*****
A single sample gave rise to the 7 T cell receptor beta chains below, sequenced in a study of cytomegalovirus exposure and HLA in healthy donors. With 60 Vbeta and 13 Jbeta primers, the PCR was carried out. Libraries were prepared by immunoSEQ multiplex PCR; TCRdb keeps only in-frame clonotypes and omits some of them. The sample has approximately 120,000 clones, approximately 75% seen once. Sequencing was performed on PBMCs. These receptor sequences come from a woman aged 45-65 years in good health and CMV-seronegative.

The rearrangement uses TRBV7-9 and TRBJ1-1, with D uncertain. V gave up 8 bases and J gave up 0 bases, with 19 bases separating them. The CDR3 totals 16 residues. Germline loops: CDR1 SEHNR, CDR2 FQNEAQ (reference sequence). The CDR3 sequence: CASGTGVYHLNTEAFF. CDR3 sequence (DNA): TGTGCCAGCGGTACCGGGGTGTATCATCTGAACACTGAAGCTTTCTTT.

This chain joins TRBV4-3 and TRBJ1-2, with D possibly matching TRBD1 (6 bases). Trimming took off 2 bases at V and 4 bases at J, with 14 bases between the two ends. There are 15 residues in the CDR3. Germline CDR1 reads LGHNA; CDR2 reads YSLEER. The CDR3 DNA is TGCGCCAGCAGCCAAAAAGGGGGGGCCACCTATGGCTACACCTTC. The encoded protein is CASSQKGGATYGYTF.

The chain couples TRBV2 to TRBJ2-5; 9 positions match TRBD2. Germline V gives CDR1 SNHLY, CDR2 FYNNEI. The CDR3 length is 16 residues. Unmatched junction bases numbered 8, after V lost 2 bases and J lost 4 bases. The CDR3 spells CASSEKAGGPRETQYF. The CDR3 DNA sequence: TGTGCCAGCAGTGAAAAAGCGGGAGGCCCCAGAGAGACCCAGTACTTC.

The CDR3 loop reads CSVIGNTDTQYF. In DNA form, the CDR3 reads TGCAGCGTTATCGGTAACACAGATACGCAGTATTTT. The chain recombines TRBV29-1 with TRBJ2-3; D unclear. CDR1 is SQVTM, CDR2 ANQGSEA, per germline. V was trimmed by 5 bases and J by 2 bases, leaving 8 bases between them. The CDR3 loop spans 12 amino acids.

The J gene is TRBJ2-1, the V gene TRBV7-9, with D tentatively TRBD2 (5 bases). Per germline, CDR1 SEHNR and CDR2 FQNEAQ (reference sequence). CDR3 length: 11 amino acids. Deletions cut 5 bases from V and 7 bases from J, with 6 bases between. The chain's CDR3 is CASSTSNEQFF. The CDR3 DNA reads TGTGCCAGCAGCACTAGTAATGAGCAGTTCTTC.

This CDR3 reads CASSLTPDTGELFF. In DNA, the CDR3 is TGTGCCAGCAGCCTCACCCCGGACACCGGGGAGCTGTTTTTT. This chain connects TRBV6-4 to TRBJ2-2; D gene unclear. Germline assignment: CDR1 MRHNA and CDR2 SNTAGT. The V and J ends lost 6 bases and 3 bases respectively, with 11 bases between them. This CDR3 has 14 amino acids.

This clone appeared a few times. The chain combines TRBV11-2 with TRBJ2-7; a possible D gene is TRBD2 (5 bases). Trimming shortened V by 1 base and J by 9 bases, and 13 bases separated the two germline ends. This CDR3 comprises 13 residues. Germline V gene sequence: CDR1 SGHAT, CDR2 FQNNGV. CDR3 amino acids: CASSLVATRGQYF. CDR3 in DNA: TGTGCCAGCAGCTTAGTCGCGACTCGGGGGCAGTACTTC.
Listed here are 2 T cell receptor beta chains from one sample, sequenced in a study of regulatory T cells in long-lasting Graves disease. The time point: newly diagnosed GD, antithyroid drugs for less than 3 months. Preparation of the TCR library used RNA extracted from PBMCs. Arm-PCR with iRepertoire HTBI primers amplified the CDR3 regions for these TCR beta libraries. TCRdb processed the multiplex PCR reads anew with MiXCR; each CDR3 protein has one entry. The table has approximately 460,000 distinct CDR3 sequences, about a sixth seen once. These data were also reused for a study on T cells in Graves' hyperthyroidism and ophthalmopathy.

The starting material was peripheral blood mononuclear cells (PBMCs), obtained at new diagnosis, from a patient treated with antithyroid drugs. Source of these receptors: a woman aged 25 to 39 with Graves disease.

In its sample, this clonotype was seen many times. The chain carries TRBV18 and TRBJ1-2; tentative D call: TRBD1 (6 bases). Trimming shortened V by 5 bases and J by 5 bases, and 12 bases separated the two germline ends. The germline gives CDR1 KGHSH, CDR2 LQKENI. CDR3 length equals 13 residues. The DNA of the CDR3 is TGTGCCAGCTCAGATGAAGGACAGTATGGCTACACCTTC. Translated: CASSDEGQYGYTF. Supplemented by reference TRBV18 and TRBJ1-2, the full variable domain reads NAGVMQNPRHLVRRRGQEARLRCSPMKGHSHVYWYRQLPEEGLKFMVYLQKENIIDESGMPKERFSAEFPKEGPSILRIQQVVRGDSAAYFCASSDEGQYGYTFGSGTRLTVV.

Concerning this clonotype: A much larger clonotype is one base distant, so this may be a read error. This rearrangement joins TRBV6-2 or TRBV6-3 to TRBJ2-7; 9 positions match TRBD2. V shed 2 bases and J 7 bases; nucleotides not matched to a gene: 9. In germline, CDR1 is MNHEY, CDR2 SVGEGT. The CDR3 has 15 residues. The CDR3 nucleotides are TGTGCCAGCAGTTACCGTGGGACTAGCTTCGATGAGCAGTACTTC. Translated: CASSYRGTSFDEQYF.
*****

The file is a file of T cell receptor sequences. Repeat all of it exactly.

A single sample gave rise to the 7 T cell receptor beta chains below, sequenced in a study of cytomegalovirus exposure and HLA in healthy donors. With 60 Vbeta and 13 Jbeta primers, the PCR was carried out. Libraries were prepared by immunoSEQ multiplex PCR; TCRdb keeps only in-frame clonotypes and omits some of them. The sample has approximately 120,000 clones, approximately 75% seen once. Sequencing was performed on PBMCs. These receptor sequences come from a woman aged 45-65 years in good health and CMV-seronegative.

The rearrangement uses TRBV7-9 and TRBJ1-1, with D uncertain. V gave up 8 bases and J gave up 0 bases, with 19 bases separating them. The CDR3 totals 16 residues. Germline loops: CDR1 SEHNR, CDR2 FQNEAQ (reference sequence). The CDR3 sequence: CASGTGVYHLNTEAFF. CDR3 sequence (DNA): TGTGCCAGCGGTACCGGGGTGTATCATCTGAACACTGAAGCTTTCTTT.

This chain joins TRBV4-3 and TRBJ1-2, with D possibly matching TRBD1 (6 bases). Trimming took off 2 bases at V and 4 bases at J, with 14 bases between the two ends. There are 15 residues in the CDR3. Germline CDR1 reads LGHNA; CDR2 reads YSLEER. The CDR3 DNA is TGCGCCAGCAGCCAAAAAGGGGGGGCCACCTATGGCTACACCTTC. The encoded protein is CASSQKGGATYGYTF.

The chain couples TRBV2 to TRBJ2-5; 9 positions match TRBD2. Germline V gives CDR1 SNHLY, CDR2 FYNNEI. The CDR3 length is 16 residues. Unmatched junction bases numbered 8, after V lost 2 bases and J lost 4 bases. The CDR3 spells CASSEKAGGPRETQYF. The CDR3 DNA sequence: TGTGCCAGCAGTGAAAAAGCGGGAGGCCCCAGAGAGACCCAGTACTTC.

The CDR3 loop reads CSVIGNTDTQYF. In DNA form, the CDR3 reads TGCAGCGTTATCGGTAACACAGATACGCAGTATTTT. The chain recombines TRBV29-1 with TRBJ2-3; D unclear. CDR1 is SQVTM, CDR2 ANQGSEA, per germline. V was trimmed by 5 bases and J by 2 bases, leaving 8 bases between them. The CDR3 loop spans 12 amino acids.

The J gene is TRBJ2-1, the V gene TRBV7-9, with D tentatively TRBD2 (5 bases). Per germline, CDR1 SEHNR and CDR2 FQNEAQ (reference sequence). CDR3 length: 11 amino acids. Deletions cut 5 bases from V and 7 bases from J, with 6 bases between. The chain's CDR3 is CASSTSNEQFF. The CDR3 DNA reads TGTGCCAGCAGCACTAGTAATGAGCAGTTCTTC.

This CDR3 reads CASSLTPDTGELFF. In DNA, the CDR3 is TGTGCCAGCAGCCTCACCCCGGACACCGGGGAGCTGTTTTTT. This chain connects TRBV6-4 to TRBJ2-2; D gene unclear. Germline assignment: CDR1 MRHNA and CDR2 SNTAGT. The V and J ends lost 6 bases and 3 bases respectively, with 11 bases between them. This CDR3 has 14 amino acids.

This clone appeared a few times. The chain combines TRBV11-2 with TRBJ2-7; a possible D gene is TRBD2 (5 bases). Trimming shortened V by 1 base and J by 9 bases, and 13 bases separated the two germline ends. This CDR3 comprises 13 residues. Germline V gene sequence: CDR1 SGHAT, CDR2 FQNNGV. CDR3 amino acids: CASSLVATRGQYF. CDR3 in DNA: TGTGCCAGCAGCTTAGTCGCGACTCGGGGGCAGTACTTC.
Listed here are 2 T cell receptor beta chains from one sample, sequenced in a study of regulatory T cells in long-lasting Graves disease. The time point: newly diagnosed GD, antithyroid drugs for less than 3 months. Preparation of the TCR library used RNA extracted from PBMCs. Arm-PCR with iRepertoire HTBI primers amplified the CDR3 regions for these TCR beta libraries. TCRdb processed the multiplex PCR reads anew with MiXCR; each CDR3 protein has one entry. The table has approximately 460,000 distinct CDR3 sequences, about a sixth seen once. These data were also reused for a study on T cells in Graves' hyperthyroidism and ophthalmopathy.

The starting material was peripheral blood mononuclear cells (PBMCs), obtained at new diagnosis, from a patient treated with antithyroid drugs. Source of these receptors: a woman aged 25 to 39 with Graves disease.

In its sample, this clonotype was seen many times. The chain carries TRBV18 and TRBJ1-2; tentative D call: TRBD1 (6 bases). Trimming shortened V by 5 bases and J by 5 bases, and 12 bases separated the two germline ends. The germline gives CDR1 KGHSH, CDR2 LQKENI. CDR3 length equals 13 residues. The DNA of the CDR3 is TGTGCCAGCTCAGATGAAGGACAGTATGGCTACACCTTC. Translated: CASSDEGQYGYTF. Supplemented by reference TRBV18 and TRBJ1-2, the full variable domain reads NAGVMQNPRHLVRRRGQEARLRCSPMKGHSHVYWYRQLPEEGLKFMVYLQKENIIDESGMPKERFSAEFPKEGPSILRIQQVVRGDSAAYFCASSDEGQYGYTFGSGTRLTVV.

Concerning this clonotype: A much larger clonotype is one base distant, so this may be a read error. This rearrangement joins TRBV6-2 or TRBV6-3 to TRBJ2-7; 9 positions match TRBD2. V shed 2 bases and J 7 bases; nucleotides not matched to a gene: 9. In germline, CDR1 is MNHEY, CDR2 SVGEGT. The CDR3 has 15 residues. The CDR3 nucleotides are TGTGCCAGCAGTTACCGTGGGACTAGCTTCGATGAGCAGTACTTC. Translated: CASSYRGTSFDEQYF.